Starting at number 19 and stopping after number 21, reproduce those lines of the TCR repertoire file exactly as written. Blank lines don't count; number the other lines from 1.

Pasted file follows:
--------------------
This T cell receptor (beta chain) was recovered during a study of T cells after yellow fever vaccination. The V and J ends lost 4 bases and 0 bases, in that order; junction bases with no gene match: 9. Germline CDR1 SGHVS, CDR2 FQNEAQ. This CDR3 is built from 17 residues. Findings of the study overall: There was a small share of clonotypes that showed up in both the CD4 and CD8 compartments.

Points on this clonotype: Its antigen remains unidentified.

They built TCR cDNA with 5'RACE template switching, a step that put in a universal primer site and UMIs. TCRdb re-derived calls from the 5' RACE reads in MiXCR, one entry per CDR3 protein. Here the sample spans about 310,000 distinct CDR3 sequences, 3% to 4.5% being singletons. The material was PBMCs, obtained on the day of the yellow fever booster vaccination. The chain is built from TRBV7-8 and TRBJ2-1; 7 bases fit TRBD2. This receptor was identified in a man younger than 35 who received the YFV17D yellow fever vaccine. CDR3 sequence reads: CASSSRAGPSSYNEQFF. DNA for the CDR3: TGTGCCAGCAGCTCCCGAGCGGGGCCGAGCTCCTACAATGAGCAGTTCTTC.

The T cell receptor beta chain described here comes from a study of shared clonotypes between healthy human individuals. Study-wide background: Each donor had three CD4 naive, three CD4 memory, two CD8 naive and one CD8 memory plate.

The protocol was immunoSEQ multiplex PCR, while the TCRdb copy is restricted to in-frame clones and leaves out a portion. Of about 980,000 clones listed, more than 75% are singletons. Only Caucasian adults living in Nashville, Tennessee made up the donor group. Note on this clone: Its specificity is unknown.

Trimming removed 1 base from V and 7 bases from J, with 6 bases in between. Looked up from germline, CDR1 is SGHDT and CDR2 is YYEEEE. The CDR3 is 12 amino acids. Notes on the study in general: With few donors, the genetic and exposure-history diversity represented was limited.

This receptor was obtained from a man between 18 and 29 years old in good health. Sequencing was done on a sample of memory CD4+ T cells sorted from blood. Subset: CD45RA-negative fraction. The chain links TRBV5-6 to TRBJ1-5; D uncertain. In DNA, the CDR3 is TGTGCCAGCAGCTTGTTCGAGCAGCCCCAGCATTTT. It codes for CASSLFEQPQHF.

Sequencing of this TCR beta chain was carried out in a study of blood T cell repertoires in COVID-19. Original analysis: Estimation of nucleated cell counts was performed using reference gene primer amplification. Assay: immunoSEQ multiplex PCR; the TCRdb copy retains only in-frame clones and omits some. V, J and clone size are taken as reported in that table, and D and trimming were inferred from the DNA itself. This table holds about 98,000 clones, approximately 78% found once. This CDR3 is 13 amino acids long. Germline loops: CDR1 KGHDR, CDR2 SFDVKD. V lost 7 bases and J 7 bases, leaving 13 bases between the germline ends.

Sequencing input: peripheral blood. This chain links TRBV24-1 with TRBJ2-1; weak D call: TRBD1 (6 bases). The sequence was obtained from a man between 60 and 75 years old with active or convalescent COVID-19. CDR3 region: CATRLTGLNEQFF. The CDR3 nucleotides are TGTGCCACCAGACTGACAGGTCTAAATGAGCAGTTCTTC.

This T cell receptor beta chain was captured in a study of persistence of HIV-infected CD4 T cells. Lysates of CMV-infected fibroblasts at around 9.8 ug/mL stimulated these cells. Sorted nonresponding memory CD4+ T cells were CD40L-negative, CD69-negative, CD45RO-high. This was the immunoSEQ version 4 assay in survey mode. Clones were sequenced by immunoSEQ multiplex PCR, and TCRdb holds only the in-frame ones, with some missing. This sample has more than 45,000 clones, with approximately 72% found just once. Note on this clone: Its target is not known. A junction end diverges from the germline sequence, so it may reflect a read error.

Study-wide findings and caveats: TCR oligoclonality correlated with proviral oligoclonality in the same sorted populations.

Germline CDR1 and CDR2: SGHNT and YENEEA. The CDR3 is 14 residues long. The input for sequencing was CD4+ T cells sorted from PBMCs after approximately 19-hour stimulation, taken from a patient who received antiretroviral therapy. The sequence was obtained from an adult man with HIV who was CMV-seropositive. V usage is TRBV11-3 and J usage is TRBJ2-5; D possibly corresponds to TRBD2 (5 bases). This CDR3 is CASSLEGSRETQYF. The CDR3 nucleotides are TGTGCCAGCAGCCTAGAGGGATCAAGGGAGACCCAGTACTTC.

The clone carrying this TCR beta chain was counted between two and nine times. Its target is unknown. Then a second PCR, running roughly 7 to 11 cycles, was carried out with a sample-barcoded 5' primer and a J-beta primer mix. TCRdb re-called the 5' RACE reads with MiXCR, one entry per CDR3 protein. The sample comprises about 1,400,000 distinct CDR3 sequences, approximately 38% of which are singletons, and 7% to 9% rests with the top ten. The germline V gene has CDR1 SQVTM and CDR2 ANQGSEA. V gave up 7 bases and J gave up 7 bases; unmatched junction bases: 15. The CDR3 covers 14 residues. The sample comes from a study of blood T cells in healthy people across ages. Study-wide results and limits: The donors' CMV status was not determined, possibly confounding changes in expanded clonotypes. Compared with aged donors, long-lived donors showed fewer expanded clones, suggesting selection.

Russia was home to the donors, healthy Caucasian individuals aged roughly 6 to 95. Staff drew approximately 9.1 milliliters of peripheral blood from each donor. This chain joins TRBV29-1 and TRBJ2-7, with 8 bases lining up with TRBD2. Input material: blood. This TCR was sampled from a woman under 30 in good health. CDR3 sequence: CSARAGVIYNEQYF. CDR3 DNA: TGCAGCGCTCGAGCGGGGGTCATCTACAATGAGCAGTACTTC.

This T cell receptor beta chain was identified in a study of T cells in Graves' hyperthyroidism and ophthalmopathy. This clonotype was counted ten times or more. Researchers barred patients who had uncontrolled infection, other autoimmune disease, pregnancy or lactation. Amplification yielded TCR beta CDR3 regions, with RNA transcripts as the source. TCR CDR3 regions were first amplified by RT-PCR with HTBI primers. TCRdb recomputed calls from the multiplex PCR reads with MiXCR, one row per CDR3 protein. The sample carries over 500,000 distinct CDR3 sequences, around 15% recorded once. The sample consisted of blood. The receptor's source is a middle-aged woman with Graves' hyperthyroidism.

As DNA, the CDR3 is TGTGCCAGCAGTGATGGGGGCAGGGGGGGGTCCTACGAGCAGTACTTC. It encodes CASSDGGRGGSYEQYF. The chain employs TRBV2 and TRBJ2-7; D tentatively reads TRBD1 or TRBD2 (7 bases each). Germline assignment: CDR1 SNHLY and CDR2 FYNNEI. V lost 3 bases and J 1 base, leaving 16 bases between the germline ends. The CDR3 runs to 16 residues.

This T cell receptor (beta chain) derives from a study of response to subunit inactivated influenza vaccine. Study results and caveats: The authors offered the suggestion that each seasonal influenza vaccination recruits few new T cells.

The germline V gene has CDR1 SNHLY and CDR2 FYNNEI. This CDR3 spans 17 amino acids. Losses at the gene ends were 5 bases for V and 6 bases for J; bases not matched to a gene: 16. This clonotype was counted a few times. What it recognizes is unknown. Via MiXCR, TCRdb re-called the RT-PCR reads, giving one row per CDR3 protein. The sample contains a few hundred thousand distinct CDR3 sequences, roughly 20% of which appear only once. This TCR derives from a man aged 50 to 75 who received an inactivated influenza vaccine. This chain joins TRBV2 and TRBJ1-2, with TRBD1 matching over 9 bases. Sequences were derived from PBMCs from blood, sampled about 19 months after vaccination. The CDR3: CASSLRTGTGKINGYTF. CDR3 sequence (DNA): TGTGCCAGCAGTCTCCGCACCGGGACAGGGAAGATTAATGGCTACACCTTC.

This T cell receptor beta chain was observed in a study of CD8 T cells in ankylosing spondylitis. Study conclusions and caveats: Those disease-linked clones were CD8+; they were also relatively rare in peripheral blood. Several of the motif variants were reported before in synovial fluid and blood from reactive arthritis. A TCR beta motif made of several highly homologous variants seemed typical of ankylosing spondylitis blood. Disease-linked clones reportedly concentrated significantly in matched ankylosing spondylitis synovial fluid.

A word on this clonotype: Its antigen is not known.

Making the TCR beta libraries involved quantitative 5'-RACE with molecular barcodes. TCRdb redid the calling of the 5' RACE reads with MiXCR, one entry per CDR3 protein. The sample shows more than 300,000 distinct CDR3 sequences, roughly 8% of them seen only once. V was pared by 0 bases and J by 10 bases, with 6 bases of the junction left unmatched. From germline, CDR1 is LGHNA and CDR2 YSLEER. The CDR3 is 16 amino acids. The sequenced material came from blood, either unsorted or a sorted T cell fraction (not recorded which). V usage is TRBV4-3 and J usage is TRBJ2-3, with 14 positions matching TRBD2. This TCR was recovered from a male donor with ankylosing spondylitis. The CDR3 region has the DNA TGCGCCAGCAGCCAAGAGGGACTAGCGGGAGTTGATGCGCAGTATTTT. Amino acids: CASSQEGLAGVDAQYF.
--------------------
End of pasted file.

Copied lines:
This T cell receptor beta chain was observed in a study of CD8 T cells in ankylosing spondylitis. Study conclusions and caveats: Those disease-linked clones were CD8+; they were also relatively rare in peripheral blood. Several of the motif variants were reported before in synovial fluid and blood from reactive arthritis. A TCR beta motif made of several highly homologous variants seemed typical of ankylosing spondylitis blood. Disease-linked clones reportedly concentrated significantly in matched ankylosing spondylitis synovial fluid.

A word on this clonotype: Its antigen is not known.

Making the TCR beta libraries involved quantitative 5'-RACE with molecular barcodes. TCRdb redid the calling of the 5' RACE reads with MiXCR, one entry per CDR3 protein. The sample shows more than 300,000 distinct CDR3 sequences, roughly 8% of them seen only once. V was pared by 0 bases and J by 10 bases, with 6 bases of the junction left unmatched. From germline, CDR1 is LGHNA and CDR2 YSLEER. The CDR3 is 16 amino acids. The sequenced material came from blood, either unsorted or a sorted T cell fraction (not recorded which). V usage is TRBV4-3 and J usage is TRBJ2-3, with 14 positions matching TRBD2. This TCR was recovered from a male donor with ankylosing spondylitis. The CDR3 region has the DNA TGCGCCAGCAGCCAAGAGGGACTAGCGGGAGTTGATGCGCAGTATTTT. Amino acids: CASSQEGLAGVDAQYF.